Reports have shown 94 percent of businesses suspect that their customer data is inaccurate. Thus, B2B companies need to take proactive measures to ensure data is clean for customers to have better experiences with their company.

B2B marketers are driven crazy by dirty data. At the same time, most marketers would prefer not to be involved with managing the data they use. Keeping marketing data clean is mostly a ‘not in my back yard’ issue. Marketers will talk about how important it is and how it’s a must, but they don’t want to, or don’t have the expertise to roll up their sleeves and clean their customer databases.

Bad data sucks

Yet, it’s noteworthy because companies having inaccurate data leads to less effective and enjoyable experiences for customers. We all want our Uber driver showing up at the correct address and our vendors knowing what products and services we use.

Maintaining accurate data is a small part of any marketing budget, but there are plenty of reasons not to gloss over the dirty data problem. IBM estimates losses in the U.S. economy are over $3 trillion per year from poor data quality and costs businesses 15 to 25 percent of revenue. In fact, 62 percent of organizations rely on marketing and prospect data and marketers can generate 209 percent more revenue when they are well-aligned with their sales department.

In B2B marketing dirty data consists of both records for contacts that are no longer with the company, companies out of business and inaccurate information in critical targeting or contact fields. An erroneous email is bad but having the wrong industry or company size assigned to a company can have the same impact. All it takes is one bad email to damage a relationship between your company and the prospect being sold.

Also, there are additional costs for dirty data when you look at the customer relationship management, enterprise resource planning, and marketing automation systems used today.  Most of these systems have a cost for the volume of data you keep in the system.

Companies that use multiple systems are paying multiple times to house dirty data. If you look at the cost of systems like Salesforce, Marketo, and Pardot — compared to what the data costs that you put into these systems, it’s easy to see how the cost to house bad data can quickly become a significant portion of your data budget.

The “dark side” of dirty

Dirty data in emails can get marketers kicked off email delivery platforms and can lead them to getting blacklisted.  A lesser known but just as problematic of an issue is inaccurate targeting of email campaigns due to information like industry and geography being wrong.  Complaints from recipients can also have marketers booted from their internet service provider or email delivery service resulting from spam complaints.

Improper targeting in email campaigns can also hurt your SEO. By targeting the correct audience, with accurate data, you increase the number of purposeful searches for your site and users will tend to spend more time on your site, decreasing the likelihood for them to go back to Google and search for the same keywords.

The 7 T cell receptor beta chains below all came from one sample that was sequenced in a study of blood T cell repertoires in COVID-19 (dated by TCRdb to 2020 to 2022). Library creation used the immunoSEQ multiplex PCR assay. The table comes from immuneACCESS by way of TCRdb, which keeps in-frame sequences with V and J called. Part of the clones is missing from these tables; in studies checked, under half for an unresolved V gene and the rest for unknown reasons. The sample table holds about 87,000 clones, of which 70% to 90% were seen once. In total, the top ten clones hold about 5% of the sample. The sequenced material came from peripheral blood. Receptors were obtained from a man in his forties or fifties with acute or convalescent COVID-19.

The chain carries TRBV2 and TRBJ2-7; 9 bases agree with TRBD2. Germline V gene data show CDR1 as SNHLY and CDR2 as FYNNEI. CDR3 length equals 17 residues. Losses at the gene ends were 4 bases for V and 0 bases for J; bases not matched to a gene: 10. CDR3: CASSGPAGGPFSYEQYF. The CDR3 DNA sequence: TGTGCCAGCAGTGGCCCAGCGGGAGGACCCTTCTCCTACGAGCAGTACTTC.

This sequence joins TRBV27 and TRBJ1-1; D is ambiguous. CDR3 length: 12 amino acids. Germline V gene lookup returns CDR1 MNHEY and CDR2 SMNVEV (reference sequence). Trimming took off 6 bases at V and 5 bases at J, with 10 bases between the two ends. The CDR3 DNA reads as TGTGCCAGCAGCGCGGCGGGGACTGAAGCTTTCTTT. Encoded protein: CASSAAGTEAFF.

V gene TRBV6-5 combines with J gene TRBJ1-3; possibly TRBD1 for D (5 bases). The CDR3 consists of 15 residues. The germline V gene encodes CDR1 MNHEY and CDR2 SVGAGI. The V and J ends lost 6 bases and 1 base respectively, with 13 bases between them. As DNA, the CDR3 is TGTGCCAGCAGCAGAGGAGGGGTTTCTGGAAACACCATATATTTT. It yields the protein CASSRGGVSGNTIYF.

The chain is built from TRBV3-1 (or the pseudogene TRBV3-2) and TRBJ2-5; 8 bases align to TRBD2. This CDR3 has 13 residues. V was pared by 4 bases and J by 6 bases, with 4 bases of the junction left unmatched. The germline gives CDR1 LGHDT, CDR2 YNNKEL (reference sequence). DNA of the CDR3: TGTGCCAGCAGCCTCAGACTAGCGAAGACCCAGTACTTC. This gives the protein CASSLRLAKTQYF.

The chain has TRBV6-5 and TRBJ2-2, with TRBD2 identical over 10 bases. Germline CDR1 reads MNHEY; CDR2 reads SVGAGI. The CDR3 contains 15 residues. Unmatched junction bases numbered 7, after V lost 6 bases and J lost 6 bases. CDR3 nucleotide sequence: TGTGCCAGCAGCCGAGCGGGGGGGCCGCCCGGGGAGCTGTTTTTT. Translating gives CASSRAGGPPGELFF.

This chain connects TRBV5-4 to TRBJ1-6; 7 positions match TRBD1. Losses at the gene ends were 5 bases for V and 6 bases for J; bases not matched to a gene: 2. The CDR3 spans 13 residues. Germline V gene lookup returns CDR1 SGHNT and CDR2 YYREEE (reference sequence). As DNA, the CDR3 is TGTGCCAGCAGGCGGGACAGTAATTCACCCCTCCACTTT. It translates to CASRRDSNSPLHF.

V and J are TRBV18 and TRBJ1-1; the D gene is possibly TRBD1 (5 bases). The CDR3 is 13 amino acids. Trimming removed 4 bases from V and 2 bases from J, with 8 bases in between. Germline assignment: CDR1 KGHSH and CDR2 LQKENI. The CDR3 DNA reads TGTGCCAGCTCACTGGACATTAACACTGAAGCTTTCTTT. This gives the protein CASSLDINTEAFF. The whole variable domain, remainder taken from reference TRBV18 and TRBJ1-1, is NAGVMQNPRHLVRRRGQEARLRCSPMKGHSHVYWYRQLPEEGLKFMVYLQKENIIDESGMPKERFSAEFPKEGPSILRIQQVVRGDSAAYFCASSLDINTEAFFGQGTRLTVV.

When you target the wrong contacts with your emails, it has the opposite effect.  Google SEO thinks your site doesn’t fit the keywords searched if visitors quickly leave and run the same or a similar search again.  This causes them to lower your search ranking for those keywords.

The answer is obvious but not so easy to implement

The easiest way to keep your data clean is to start with clean data. The two main areas to cover here are thoroughly vetting new data providers and having all contact and account data automatically fed into your systems screened.  The type of screening will depend on the volume of data you get this way. If it’s manageable, someone can manually review it. Otherwise, filters can be set for what is manually reviewed or it can be outsourced to a third party.

Reviewing data providers is easy, it’s recommended you request and review a contact data sample of a reasonable size before making any purchase.  The number of records in a sample is crucial. For example, if they only give you three records they most likely hand-picked them and only when a list is purchased will you see what they’re really providing. Reviewing the sample will show you the accuracy of both the individual contact fields as well as the overall targeting.  If a list company is unresponsive when you ask for a sample or their sample looks like garbage, you know to stay away from them.

Contact data goes bad quickly, even if you start with accurate data, you will still need to regularly clean your contacts. Flagging and removing email bounces is easy enough to do, but many emails will never bounce even when the contact is long gone. The best solution for a thorough cleaning is always a third party tool like EmailChecker that can leverage a large internal database and go deeper than basic email verification.